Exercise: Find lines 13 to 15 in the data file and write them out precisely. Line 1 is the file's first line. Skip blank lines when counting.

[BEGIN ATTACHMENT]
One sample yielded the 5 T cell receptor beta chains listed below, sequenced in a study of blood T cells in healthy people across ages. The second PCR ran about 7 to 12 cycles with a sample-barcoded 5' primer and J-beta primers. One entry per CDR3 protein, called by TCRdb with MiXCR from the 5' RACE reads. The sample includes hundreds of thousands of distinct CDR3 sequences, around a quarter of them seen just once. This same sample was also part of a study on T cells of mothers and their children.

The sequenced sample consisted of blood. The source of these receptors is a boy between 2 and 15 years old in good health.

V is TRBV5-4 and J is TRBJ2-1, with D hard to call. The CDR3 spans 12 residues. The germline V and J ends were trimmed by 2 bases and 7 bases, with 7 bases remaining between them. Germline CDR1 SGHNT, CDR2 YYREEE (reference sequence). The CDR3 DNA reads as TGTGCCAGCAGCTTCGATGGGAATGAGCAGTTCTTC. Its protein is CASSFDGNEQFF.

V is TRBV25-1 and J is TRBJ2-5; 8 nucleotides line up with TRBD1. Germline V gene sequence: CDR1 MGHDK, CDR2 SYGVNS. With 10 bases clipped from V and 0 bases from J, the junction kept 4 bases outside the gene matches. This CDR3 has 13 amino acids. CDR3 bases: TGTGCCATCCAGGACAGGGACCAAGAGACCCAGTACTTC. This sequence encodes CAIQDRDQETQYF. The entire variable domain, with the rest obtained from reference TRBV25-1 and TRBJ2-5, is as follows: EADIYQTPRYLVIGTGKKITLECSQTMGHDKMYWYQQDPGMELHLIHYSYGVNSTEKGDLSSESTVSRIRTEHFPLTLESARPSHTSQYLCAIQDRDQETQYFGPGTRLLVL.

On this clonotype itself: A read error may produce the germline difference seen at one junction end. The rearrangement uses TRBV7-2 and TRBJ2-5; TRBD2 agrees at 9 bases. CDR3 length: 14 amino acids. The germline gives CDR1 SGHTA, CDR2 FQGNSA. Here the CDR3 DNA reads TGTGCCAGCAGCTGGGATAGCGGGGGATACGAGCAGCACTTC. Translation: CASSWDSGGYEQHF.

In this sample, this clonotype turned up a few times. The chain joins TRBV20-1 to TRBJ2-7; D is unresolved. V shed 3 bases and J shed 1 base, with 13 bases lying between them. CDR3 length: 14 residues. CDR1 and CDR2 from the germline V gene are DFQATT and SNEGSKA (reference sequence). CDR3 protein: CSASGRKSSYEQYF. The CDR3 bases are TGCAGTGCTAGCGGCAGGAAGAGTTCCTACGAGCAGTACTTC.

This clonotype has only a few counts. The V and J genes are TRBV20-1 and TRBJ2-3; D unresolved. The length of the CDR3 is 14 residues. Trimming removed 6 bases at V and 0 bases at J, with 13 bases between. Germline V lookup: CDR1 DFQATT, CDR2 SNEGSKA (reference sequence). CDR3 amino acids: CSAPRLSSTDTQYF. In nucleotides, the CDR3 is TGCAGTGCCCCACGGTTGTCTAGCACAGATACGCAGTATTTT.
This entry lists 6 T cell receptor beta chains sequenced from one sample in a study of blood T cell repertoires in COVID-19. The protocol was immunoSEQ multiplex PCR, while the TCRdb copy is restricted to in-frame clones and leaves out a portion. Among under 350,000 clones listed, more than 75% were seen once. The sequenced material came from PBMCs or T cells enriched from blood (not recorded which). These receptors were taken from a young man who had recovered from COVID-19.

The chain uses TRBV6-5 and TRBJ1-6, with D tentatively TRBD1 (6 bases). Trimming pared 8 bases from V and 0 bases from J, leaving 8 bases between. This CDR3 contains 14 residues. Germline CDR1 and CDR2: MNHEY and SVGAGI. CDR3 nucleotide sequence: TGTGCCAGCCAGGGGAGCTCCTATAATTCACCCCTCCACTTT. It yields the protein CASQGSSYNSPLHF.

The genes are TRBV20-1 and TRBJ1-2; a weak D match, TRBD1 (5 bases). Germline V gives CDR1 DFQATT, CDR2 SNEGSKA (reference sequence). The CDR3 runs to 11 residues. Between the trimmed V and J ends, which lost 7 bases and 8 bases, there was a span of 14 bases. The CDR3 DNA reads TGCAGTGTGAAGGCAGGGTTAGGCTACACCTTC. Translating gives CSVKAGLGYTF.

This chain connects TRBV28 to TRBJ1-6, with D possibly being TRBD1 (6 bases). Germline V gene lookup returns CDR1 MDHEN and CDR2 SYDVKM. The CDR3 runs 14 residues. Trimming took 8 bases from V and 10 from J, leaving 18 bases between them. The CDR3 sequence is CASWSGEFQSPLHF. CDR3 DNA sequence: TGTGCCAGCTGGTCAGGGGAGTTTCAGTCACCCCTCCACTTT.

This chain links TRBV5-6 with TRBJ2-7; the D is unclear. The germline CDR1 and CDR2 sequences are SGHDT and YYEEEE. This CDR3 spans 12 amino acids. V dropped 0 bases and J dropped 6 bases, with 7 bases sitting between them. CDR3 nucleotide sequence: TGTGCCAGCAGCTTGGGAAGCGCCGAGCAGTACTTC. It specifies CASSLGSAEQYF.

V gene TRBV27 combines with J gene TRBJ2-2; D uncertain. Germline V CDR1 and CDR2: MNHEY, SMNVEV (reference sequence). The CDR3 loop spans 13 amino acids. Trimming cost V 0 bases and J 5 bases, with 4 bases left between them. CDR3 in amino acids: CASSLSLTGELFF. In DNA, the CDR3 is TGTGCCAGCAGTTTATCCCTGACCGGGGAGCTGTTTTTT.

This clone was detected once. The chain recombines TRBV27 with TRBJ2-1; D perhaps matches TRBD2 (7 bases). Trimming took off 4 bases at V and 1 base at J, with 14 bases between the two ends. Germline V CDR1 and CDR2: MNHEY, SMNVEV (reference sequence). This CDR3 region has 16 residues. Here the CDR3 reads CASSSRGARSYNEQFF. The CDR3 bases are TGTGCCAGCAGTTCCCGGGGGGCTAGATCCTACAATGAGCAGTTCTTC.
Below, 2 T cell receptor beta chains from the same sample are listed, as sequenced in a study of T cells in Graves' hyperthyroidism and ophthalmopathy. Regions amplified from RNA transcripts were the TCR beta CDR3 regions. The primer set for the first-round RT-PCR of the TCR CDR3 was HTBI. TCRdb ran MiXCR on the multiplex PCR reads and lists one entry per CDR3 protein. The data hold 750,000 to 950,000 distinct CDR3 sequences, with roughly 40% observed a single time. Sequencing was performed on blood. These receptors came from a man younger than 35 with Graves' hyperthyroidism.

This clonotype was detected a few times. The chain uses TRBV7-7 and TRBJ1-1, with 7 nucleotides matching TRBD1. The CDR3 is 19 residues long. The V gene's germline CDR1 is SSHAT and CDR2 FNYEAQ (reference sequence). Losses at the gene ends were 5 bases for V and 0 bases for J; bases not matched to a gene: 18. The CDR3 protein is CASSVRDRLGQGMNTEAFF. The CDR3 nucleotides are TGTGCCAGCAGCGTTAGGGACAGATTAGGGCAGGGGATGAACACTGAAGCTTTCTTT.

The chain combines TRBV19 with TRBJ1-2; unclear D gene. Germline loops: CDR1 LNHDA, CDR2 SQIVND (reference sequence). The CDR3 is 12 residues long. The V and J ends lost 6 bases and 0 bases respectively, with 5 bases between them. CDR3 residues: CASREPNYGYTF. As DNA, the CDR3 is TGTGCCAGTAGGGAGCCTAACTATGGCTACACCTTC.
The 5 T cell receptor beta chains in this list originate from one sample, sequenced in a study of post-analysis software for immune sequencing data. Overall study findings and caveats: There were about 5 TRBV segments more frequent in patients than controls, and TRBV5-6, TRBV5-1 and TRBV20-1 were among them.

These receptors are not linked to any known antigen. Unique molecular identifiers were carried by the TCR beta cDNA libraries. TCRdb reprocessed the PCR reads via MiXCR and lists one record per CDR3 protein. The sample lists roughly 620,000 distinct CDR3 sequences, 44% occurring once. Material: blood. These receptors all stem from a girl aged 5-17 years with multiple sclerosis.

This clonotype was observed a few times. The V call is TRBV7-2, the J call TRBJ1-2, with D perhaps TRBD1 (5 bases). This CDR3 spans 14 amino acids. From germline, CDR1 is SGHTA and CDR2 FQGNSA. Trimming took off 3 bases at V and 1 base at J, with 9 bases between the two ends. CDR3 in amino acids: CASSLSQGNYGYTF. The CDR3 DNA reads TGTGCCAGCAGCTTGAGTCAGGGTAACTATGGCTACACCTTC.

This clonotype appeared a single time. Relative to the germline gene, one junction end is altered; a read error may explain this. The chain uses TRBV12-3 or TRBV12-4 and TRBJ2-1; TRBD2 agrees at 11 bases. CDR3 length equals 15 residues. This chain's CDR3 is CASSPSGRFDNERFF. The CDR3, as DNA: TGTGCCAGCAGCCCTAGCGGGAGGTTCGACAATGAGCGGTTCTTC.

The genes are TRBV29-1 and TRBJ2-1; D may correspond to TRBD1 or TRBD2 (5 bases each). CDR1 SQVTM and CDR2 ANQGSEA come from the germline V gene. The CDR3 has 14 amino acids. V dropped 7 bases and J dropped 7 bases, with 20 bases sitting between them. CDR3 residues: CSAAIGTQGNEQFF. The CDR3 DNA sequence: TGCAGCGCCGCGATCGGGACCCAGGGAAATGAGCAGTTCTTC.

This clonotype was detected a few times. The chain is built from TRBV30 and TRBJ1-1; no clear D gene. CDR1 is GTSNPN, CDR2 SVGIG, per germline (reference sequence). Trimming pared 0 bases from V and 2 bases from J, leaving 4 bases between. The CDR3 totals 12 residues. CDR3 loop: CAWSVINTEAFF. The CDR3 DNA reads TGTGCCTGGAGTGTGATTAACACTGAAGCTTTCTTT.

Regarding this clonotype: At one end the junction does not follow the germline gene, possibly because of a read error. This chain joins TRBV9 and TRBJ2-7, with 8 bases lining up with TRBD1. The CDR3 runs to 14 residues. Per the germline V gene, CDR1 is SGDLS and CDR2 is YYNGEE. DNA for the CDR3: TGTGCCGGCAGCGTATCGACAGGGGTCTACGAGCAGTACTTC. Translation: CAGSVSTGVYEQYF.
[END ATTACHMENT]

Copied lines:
V gene TRBV27 combines with J gene TRBJ2-2; D uncertain. Germline V CDR1 and CDR2: MNHEY, SMNVEV (reference sequence). The CDR3 loop spans 13 amino acids. Trimming cost V 0 bases and J 5 bases, with 4 bases left between them. CDR3 in amino acids: CASSLSLTGELFF. In DNA, the CDR3 is TGTGCCAGCAGTTTATCCCTGACCGGGGAGCTGTTTTTT.

This clone was detected once. The chain recombines TRBV27 with TRBJ2-1; D perhaps matches TRBD2 (7 bases). Trimming took off 4 bases at V and 1 base at J, with 14 bases between the two ends. Germline V CDR1 and CDR2: MNHEY, SMNVEV (reference sequence). This CDR3 region has 16 residues. Here the CDR3 reads CASSSRGARSYNEQFF. The CDR3 bases are TGTGCCAGCAGTTCCCGGGGGGCTAGATCCTACAATGAGCAGTTCTTC.
Below, 2 T cell receptor beta chains from the same sample are listed, as sequenced in a study of T cells in Graves' hyperthyroidism and ophthalmopathy. Regions amplified from RNA transcripts were the TCR beta CDR3 regions. The primer set for the first-round RT-PCR of the TCR CDR3 was HTBI. TCRdb ran MiXCR on the multiplex PCR reads and lists one entry per CDR3 protein. The data hold 750,000 to 950,000 distinct CDR3 sequences, with roughly 40% observed a single time. Sequencing was performed on blood. These receptors came from a man younger than 35 with Graves' hyperthyroidism.